- Charlie Rogers, 36, didn’t show up for her 90-day jail sentence Thursday
- Already served one week jail and was given two years probation
- In 2012 Rogers told police three masked men broke into her Lincoln home
- She said they tied her up, carved anti-gay slurs into her skin and tried to light the house on fire
- Convicted of lying about the attack in 2013
- Rogers' probation officer did not sign her finishing documents
- She was ordered to 250 hours community service, undergo treatment and get a job
A 36-year-old woman convicted of a hate crime hoax in Nebraska hasn't shown up for jail time that she was required to serve because she didn't meet the conditions of her probation.
Charlie Rogers is a former University of Nebraska-Lincoln basketball player who was convicted of lying to police about being attacked by three masked men who carved anti-gay slurs into her skin.
She has said she's a lesbian.
A prosecutor told the Lincoln Journal Star Thursday that Rogers' probation officer didn't sign a document that would have waived the 90-day jail term ordered at her April 2013 sentencing.
No show: Charlie Rogers (center) didn’t show up for her 90-day jail sentence Thursday after failing to complete all the terms of her probation. She is seen here leaving court in 2013
False report: Rogers, who was a star basket player at the University of Nebraska, told police three masked men broke into her Lincoln house on July 22 and attacked her, leaving her face and body bruised (right)
Rogers was immediately required to serve seven days in jail, which she fulfilled.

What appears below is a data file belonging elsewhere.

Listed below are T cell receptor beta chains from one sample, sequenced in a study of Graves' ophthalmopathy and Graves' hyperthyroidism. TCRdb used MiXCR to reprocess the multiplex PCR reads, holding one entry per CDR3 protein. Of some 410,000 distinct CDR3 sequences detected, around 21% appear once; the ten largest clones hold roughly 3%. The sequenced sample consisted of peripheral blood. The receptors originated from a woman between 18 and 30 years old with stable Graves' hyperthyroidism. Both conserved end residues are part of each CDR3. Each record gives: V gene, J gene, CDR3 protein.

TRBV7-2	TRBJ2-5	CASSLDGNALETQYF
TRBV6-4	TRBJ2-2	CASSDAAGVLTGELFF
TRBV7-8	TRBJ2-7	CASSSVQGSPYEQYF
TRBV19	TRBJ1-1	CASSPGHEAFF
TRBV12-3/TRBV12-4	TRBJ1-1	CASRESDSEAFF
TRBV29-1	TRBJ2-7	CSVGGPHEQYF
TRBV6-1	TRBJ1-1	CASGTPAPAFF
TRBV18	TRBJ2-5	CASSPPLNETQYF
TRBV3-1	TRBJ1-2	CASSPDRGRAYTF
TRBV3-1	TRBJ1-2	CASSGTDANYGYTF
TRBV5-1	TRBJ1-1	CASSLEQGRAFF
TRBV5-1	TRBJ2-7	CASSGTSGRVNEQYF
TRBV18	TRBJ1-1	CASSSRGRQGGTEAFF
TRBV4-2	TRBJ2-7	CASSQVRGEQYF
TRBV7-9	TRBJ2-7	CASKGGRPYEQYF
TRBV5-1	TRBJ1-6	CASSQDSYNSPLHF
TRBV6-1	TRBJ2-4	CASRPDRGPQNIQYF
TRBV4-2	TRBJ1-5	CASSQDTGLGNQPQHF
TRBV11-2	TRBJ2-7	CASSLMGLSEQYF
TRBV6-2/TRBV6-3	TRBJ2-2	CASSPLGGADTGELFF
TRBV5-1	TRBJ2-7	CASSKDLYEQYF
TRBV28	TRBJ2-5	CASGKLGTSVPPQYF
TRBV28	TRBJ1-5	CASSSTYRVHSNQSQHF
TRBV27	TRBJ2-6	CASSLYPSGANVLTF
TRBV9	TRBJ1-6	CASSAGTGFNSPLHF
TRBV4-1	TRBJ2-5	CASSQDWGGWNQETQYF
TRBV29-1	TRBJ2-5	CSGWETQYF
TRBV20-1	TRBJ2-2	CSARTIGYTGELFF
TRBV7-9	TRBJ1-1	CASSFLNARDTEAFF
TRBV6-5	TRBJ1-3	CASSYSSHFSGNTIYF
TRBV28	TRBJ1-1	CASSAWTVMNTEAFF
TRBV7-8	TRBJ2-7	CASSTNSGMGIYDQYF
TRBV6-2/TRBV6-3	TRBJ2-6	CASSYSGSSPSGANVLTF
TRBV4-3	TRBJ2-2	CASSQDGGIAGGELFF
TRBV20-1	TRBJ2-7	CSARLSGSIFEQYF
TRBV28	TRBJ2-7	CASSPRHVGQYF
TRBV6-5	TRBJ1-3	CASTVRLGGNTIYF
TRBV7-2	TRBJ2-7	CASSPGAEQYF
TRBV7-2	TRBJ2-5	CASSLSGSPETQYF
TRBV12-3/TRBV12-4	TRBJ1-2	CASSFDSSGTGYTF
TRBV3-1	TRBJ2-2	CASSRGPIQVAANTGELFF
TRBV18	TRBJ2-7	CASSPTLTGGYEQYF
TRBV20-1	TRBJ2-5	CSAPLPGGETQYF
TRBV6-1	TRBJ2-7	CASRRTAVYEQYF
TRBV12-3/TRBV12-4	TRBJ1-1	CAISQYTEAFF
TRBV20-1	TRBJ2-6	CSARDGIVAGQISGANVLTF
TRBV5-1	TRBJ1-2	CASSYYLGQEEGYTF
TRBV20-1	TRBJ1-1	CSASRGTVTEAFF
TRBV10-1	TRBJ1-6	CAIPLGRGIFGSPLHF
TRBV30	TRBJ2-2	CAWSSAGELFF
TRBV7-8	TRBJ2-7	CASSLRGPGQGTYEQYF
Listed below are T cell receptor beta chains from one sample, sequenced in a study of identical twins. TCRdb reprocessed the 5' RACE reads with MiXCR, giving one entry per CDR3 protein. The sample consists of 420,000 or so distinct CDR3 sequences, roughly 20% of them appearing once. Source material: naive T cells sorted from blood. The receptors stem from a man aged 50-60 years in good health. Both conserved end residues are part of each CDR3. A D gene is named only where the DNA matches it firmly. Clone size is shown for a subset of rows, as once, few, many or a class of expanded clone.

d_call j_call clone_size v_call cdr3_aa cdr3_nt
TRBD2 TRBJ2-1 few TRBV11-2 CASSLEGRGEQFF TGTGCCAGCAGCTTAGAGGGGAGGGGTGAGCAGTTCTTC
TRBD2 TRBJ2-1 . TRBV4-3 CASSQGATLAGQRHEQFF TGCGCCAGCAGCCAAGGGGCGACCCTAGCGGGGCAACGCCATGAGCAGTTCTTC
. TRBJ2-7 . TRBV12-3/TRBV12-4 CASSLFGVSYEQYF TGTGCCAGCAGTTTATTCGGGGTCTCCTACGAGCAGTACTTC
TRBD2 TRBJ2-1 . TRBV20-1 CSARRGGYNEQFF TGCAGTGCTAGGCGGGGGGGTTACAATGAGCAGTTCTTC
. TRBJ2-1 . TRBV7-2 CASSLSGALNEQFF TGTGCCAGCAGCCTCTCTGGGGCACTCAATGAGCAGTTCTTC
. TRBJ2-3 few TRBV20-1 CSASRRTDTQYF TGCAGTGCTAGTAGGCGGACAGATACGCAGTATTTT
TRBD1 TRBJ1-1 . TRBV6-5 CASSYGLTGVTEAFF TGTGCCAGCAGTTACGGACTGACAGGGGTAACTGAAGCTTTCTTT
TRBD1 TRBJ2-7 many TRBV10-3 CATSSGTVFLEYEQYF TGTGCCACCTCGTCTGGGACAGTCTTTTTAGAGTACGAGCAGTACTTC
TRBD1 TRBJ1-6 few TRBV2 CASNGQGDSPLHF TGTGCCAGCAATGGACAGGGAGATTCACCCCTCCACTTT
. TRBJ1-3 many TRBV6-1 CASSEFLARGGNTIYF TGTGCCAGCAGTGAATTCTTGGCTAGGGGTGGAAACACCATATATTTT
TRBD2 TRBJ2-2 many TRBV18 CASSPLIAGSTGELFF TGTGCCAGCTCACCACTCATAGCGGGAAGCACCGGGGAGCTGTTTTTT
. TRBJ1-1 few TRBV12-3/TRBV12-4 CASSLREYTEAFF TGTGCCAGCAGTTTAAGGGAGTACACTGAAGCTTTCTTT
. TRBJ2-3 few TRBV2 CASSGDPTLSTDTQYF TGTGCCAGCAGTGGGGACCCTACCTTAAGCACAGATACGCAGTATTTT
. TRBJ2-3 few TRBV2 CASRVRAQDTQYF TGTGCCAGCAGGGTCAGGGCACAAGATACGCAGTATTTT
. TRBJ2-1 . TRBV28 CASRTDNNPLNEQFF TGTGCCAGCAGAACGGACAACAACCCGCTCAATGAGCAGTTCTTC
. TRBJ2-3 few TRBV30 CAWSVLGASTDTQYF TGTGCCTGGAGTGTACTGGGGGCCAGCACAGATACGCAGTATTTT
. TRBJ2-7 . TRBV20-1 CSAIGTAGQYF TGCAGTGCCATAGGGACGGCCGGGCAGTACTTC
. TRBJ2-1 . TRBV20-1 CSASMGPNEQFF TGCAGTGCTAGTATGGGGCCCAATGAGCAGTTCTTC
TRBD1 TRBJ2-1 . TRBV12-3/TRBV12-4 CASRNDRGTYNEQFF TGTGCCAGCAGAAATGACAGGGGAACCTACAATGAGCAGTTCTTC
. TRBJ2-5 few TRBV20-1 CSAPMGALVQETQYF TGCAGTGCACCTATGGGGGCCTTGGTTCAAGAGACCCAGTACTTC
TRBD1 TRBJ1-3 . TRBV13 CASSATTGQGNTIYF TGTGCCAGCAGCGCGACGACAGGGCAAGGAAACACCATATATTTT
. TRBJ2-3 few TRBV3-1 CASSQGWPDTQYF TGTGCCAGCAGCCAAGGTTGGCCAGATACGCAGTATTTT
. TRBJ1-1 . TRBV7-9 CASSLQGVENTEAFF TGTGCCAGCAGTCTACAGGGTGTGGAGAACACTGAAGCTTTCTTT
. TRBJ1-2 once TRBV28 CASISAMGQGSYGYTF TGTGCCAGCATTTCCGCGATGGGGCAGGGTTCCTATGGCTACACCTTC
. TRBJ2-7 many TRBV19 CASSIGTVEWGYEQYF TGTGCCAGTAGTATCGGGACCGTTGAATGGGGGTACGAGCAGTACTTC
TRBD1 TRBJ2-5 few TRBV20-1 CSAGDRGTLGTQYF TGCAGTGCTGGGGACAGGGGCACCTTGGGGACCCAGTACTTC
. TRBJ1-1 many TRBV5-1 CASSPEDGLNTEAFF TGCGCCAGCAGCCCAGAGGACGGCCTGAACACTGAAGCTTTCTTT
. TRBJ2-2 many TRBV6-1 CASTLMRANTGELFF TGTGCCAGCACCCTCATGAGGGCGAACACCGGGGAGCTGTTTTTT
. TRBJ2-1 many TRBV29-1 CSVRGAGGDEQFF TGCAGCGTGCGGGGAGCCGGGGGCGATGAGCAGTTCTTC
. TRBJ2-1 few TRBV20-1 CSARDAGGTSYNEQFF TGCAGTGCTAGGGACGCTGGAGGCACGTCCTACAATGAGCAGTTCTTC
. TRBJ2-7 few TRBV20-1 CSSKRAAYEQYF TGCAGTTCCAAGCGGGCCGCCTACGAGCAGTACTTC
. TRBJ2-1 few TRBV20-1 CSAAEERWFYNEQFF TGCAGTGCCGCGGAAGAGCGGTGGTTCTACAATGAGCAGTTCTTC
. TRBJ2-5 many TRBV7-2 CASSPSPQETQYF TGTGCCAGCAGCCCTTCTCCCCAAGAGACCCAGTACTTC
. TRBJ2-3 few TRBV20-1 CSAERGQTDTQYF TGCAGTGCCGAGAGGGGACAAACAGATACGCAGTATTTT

The terms of her probation included 250 hours of community service and a requirement to get a full-time job.
Chief Deputy County Attorney Pat Condon said Rogers didn't show up as required at 8 a.m. Thursday at Lancaster County Jail because her probation documents had been finished.
A jailer said Rogers still wasn't in custody there on Friday.
Rogers' lawyer didn't immediately return a call from The Associated Press.
The county's chief deputy probation officer has declined to talk about Rogers and her probation problems.
Prosecutors say Rogers reported in July 12, 2012, that the men who attacked her tried to set fire to her home before leaving.
Failed: Rogers, once a star basketball player (picutred), had done less than 10 percent of the 250 community service hours she needed to finish during her probation at the end of 2013, court records show
A neighbor told police that Rogers crawled from her home naked, bleeding and screaming for help.
Rogers' story quickly fell apart, and prosecutors said she faked the attack because she thought it would inspire change in the treatment of gay people.
Prosecutors said Rogers purchased zip ties, a box cutter and white gloves shortly before the attack, and that the evidence didn't support what she said had happened.
Judge Gale Pokorny read a message on her Facebook page shortly before the alleged attack, in which she wrote, 'So maybe I am too idealistic, but I believe way deep inside me that we can make things better for everyone. I will be a catalyst. I will do what it takes. I will. Watch me.'
Scene: A neighbor told police that on the night of the alleged attack, Rogers crawled from her home naked, bleeding and screaming for help
Rogers has maintained her innocence.
The reported attack provoked outrage and spread fear among Lincoln's gay community, and hundreds of people turned out for a rally outside the state Capitol.
At the time, Lincoln was debating whether to adopt a proposed 'fairness ordinance' that would have banned discrimination against people based on their sexual orientation, and tensions were high among those on both sides of the issue.
Read more: http://www.dailymail.co.uk/news/article-2913550/Nebraskan-convicted-hate-crime-hoax-no-jail.html#ixzz3P2W77vCT
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